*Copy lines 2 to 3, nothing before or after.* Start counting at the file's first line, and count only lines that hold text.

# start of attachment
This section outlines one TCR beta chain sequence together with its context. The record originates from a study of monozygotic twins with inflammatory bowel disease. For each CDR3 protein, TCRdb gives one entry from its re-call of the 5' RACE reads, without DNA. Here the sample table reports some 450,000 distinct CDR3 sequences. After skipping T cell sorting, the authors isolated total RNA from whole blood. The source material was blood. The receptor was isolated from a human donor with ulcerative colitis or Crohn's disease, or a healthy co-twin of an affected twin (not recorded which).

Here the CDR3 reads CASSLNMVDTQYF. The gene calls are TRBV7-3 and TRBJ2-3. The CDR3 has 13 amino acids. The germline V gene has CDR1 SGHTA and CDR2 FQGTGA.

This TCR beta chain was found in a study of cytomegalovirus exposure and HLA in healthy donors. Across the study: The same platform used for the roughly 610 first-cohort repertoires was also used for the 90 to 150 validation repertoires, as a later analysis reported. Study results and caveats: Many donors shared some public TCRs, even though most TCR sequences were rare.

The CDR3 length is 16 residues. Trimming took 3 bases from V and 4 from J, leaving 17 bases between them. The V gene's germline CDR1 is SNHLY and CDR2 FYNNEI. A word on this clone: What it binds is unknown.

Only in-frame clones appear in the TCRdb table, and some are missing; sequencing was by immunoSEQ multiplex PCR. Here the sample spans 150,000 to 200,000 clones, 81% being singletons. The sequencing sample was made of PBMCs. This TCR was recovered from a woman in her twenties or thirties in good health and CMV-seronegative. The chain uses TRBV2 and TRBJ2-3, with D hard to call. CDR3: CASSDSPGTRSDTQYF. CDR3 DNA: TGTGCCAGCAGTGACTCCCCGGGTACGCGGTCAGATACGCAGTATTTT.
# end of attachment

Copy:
Here the CDR3 reads CASSLNMVDTQYF. The gene calls are TRBV7-3 and TRBJ2-3. The CDR3 has 13 amino acids. The germline V gene has CDR1 SGHTA and CDR2 FQGTGA.

This TCR beta chain was found in a study of cytomegalovirus exposure and HLA in healthy donors. Across the study: The same platform used for the roughly 610 first-cohort repertoires was also used for the 90 to 150 validation repertoires, as a later analysis reported. Study results and caveats: Many donors shared some public TCRs, even though most TCR sequences were rare.